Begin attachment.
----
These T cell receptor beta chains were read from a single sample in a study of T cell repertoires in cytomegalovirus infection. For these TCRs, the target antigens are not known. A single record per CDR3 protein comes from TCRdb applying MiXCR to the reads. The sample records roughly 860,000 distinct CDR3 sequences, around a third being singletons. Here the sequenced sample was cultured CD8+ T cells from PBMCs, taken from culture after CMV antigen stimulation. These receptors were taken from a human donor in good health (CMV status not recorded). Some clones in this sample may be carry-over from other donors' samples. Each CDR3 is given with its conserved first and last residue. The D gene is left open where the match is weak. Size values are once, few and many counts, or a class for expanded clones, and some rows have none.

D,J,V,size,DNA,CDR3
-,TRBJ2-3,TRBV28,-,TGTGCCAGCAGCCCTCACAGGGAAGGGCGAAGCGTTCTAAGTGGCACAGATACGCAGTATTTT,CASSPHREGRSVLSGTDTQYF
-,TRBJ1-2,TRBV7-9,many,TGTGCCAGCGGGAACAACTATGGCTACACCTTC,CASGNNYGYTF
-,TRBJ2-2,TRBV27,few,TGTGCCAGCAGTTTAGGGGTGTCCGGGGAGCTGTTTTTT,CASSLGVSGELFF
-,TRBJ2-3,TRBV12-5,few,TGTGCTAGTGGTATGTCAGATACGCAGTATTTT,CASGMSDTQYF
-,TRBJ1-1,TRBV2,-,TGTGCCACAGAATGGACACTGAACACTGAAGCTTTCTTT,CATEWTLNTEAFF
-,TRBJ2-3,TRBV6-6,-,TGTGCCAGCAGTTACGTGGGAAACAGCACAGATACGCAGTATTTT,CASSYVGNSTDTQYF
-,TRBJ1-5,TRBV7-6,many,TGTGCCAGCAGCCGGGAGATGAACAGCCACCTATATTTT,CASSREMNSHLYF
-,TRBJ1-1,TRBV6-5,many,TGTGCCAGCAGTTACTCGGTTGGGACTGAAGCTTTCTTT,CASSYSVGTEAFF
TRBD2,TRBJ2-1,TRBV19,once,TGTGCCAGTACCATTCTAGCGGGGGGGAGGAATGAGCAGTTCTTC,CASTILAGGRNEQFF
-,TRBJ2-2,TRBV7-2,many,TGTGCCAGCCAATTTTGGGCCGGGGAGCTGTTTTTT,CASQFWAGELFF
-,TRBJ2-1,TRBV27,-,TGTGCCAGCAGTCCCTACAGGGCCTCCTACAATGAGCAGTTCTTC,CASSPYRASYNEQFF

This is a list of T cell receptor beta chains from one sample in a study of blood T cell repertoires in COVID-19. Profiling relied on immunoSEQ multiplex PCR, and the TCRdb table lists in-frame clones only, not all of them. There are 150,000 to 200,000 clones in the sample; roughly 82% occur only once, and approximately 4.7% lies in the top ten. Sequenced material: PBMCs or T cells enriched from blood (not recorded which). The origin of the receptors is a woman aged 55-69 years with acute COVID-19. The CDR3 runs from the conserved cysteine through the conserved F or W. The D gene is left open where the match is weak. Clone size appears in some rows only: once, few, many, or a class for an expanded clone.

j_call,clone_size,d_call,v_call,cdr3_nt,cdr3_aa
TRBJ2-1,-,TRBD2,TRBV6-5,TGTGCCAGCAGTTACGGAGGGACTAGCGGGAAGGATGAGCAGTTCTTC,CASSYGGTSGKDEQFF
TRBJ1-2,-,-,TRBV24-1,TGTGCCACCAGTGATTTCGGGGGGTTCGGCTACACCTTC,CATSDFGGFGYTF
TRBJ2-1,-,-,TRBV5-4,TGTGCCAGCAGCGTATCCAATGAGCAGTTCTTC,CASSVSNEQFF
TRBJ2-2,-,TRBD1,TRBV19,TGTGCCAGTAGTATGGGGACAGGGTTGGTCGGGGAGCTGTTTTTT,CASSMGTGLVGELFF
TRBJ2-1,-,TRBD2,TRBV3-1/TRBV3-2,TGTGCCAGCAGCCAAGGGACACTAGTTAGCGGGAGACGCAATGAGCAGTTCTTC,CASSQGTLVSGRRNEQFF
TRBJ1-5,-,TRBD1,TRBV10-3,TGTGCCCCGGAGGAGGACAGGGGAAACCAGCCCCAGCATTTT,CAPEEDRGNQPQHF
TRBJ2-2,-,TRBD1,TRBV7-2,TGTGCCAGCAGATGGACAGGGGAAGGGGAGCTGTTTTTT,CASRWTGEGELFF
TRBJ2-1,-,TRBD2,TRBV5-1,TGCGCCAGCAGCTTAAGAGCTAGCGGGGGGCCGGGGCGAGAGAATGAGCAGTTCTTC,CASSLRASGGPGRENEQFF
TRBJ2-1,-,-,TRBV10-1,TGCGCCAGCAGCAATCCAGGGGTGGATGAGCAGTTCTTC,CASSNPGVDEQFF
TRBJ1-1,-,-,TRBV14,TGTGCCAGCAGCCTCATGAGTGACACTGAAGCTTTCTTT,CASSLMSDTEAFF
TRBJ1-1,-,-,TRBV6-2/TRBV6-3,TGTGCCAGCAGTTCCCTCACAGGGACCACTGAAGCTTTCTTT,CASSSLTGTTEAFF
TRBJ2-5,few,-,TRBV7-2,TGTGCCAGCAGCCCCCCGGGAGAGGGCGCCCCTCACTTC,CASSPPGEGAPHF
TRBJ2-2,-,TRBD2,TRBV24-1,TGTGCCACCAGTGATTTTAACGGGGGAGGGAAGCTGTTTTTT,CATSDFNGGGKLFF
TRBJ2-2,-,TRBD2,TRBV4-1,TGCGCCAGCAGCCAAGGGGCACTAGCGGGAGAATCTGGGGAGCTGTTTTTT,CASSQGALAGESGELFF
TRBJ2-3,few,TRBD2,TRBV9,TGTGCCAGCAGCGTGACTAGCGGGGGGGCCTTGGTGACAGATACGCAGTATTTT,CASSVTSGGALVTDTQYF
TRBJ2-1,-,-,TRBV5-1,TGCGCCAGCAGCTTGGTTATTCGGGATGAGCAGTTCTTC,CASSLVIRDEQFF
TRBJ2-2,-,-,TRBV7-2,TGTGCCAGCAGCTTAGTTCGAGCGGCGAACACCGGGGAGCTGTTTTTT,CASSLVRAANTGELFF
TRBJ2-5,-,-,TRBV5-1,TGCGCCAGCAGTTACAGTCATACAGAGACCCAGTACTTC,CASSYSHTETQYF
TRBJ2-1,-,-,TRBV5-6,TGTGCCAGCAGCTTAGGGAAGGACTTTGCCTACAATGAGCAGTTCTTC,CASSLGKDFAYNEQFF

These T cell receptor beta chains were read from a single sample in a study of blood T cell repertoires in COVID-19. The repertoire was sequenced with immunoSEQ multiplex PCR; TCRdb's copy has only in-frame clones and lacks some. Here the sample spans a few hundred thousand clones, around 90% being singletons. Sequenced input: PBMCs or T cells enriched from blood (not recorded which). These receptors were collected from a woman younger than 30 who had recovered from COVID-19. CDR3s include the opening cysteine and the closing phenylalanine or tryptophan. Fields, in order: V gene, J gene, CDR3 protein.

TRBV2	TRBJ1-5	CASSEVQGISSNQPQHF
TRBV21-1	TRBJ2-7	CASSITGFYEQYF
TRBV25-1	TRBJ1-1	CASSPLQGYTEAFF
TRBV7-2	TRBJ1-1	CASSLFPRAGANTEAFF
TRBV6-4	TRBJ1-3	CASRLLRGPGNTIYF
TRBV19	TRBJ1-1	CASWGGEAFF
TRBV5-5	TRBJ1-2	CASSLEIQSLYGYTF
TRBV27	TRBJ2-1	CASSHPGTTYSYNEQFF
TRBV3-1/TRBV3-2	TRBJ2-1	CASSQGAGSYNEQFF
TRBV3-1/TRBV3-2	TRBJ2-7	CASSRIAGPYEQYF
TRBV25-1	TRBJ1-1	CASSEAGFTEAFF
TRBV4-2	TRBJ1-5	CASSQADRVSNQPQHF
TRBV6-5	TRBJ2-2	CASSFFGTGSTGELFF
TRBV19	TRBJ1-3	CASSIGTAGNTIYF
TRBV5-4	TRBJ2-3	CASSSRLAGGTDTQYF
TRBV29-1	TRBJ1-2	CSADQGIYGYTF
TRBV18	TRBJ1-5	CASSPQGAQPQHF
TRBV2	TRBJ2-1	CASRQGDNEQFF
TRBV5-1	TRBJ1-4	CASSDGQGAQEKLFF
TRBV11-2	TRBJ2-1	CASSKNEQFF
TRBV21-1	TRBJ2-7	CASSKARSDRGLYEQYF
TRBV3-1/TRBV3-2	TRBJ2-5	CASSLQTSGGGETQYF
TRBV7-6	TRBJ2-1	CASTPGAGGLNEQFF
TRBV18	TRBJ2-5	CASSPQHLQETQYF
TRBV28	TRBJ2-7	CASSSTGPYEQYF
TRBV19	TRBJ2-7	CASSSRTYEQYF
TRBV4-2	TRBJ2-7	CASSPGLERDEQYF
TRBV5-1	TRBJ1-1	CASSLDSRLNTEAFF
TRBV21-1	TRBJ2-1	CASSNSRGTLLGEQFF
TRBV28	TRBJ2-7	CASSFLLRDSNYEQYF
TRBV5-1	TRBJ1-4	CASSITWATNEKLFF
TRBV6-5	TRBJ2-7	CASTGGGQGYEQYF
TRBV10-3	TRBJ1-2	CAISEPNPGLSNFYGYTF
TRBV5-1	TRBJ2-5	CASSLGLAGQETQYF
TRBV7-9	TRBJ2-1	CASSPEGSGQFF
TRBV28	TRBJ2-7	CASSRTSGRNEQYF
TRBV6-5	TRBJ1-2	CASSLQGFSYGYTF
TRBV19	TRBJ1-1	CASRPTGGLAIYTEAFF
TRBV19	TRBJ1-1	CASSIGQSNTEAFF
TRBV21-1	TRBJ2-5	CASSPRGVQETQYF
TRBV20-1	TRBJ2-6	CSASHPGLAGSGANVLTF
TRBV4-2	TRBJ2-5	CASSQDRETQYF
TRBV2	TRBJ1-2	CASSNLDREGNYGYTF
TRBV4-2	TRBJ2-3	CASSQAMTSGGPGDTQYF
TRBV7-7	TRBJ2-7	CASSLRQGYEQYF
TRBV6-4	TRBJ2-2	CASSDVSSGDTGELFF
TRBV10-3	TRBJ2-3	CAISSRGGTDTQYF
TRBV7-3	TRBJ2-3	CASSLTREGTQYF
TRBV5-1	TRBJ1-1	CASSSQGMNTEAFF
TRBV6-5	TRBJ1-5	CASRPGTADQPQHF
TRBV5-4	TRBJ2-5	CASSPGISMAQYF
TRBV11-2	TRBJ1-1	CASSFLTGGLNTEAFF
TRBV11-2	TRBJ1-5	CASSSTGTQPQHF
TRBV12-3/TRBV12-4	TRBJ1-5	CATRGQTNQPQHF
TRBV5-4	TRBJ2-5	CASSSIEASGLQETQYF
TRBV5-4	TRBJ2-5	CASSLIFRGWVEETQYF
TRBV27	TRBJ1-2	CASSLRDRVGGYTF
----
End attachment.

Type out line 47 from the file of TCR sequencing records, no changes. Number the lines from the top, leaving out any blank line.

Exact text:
TRBV4-2	TRBJ1-5	CASSQADRVSNQPQHF